Changes to syllabi, accommodations, exams, academic calendar

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On Friday, March 20, UNB announced the changes to the remainder of the school year that will be occurring as a result of current events.

(Jordan Gill/CBC)

“This is an unusual time – in fact, an extraordinarily unusual time – not just for UNB, but for all other Universities, and all other sectors of society. Responding effectively as a university requires us to be creative and flexible in constructive ways and in all aspects of out mission as we continue to prioritize student success while ensuring the health and safety of all.” Paul Mazerolle, UNB’s President and Vice-Chancellor, said.

The announcement clarified, and perhaps brings about more questions from students, some concerns in the UNB community about how courses will proceed. Here is what you need to know.

Academic calendar changes

Term tests are generally prohibited from being held during the last week or two of class. Since classes have been cancelled for the last week, tests are allowed to be held as late as Friday, April 3. It was noted that the following undergraduate calendar exceptions still apply, found in Section B, Examination and Evaluation of Course work, 5.d.

“The following may be exceptions to the regulations (a) and (c):
i. courses with regular, usually weekly, tests;
ii. course requiring laboratory examinations of a practical nature;
iii. courses in which oral examinations are given. In such cases a mutually agreeable time may be arranged between the student and the instructor.
In the case of the exceptions i) and ii) the tests or examinations must be held during the regular class period. A student or faculty member reports instances of contravention of this regulation to the Registrar.”

Students may also withdraw from any course without academic penalty up to and including the last day of the winter semester, Thursday, April 9. Any WF (withdraw fail) will be changed to a W.

Students will be given the option to take a letter grade or a credit/no credit for each course.

If you choose credit/no credit, and receive credit it, will count towards your program requirements, credit hours completed, as a pre-requisite, but will not affect GPA (positively or negatively). If you receive no credit, it will not count towards program requirements, a prerequisite, or be assigned grade points, it will count as credit hours attempted.

If you choose the letter grade option, which is the standard grading scheme in most courses, regular conditions apply. If you’re trying to keep that GPA where it is at, CR/NCR might be best for you; if you’re trying to improve your GPA, letter grade may be a better option. However, CR/NCR is not recommended for students considering applying to future programs and it is recommended you contact your academic advisor for more info.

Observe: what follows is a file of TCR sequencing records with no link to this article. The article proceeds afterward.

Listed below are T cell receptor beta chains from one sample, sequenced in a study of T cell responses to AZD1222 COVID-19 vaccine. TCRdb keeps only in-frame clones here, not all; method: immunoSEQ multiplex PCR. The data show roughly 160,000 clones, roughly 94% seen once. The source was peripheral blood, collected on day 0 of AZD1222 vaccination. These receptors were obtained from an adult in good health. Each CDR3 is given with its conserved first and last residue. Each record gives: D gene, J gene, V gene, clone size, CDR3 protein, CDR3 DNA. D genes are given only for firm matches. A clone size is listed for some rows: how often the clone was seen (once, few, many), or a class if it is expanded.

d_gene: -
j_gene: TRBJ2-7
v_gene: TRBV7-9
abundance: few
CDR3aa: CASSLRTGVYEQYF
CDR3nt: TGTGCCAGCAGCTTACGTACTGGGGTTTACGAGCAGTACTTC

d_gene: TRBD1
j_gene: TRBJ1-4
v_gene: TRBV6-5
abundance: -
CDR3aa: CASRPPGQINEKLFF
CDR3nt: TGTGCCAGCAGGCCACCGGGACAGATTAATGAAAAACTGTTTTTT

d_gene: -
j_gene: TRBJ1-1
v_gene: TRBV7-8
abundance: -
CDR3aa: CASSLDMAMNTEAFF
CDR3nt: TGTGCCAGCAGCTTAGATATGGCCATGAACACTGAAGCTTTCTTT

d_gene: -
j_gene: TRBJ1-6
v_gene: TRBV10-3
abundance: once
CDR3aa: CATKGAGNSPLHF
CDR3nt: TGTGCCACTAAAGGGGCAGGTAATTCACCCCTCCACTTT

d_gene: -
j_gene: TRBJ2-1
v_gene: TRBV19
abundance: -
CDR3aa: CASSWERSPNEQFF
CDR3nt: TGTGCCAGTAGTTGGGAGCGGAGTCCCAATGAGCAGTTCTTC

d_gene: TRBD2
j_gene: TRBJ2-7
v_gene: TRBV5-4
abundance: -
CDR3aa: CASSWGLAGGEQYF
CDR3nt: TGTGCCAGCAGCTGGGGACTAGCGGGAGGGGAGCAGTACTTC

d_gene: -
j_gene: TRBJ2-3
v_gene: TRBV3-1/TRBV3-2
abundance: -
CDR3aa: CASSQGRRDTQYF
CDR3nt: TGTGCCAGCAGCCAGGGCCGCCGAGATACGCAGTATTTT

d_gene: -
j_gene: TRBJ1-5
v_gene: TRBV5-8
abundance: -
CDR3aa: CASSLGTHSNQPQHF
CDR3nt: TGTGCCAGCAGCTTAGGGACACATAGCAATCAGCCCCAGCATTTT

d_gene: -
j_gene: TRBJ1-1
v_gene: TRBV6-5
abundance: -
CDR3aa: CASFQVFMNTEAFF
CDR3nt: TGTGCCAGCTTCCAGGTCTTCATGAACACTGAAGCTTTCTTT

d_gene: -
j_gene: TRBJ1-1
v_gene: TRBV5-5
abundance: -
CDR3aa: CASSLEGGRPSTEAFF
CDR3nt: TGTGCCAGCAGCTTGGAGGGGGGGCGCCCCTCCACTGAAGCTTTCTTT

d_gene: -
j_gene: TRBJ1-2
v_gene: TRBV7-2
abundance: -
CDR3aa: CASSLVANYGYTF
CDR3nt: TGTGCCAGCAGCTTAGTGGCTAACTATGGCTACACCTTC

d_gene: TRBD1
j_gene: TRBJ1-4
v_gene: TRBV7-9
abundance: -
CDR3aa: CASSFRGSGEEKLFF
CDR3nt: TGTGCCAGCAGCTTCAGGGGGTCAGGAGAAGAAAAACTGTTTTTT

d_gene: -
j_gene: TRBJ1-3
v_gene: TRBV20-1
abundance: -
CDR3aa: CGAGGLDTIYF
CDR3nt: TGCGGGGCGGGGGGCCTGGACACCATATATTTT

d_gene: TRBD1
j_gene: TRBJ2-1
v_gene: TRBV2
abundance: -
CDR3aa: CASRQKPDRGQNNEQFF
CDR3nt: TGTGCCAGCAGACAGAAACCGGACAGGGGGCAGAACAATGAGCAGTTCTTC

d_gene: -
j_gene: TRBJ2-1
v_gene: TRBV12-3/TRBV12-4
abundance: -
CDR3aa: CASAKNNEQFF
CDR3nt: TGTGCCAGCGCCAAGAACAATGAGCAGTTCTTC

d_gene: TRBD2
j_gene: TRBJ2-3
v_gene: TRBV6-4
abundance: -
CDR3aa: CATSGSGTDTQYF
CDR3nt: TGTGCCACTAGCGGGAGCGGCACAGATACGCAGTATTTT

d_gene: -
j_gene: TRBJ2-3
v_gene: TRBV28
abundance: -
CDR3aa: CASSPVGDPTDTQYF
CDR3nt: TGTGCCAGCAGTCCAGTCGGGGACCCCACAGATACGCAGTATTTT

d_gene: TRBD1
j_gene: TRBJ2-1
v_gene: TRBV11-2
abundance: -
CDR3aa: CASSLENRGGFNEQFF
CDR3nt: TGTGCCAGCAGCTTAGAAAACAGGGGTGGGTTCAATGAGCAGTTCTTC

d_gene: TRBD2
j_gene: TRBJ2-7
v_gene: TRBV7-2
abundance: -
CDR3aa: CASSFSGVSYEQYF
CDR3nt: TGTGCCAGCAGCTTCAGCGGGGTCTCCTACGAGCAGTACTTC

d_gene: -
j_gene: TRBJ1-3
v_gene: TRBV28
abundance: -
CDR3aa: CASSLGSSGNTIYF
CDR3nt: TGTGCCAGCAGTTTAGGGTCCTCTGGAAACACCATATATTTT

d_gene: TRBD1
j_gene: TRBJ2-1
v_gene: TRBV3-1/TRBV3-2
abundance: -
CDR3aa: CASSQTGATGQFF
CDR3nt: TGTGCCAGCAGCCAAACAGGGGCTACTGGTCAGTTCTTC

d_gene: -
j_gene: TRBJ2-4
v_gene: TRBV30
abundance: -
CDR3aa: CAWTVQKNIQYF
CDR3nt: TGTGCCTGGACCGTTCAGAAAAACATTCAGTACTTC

Syllabus and exam changes

Instructors have been given the option the change their course syllabi to adapt to current changes. Students must be made aware of any changes to syllabi by Friday, March 27.

Exams will be a combination of take-home or online, with instructors being given the option to cancel them as well. Take-home exams will be due on Friday, April 24. More specific information regarding this will be communicated by instructors to their students.

Accommodation changes

Any academic accommodations pre-approved by the accessibility centre will be honoured, some of which may need to be adjusted based in alternative delivery format. If you do not have reliable internet access you should contact your instructor.

This article is to provide supplementary information to students only. Do not rely on this for academic advice or make changes to your courses based on this. Always contact your academic advisor before making major changes to your course plan.

Emily is in her fourth year of Political Science. She loves studying and academics which follows into her research work. She's a stern black coffee drinker and is a proud Acadienne. When she's not working or doing school work, you can find Emily listening to 70s music on vinyl and watching Parks and Recreation. If you ask her about parliamentary institutions, she won't stop talking.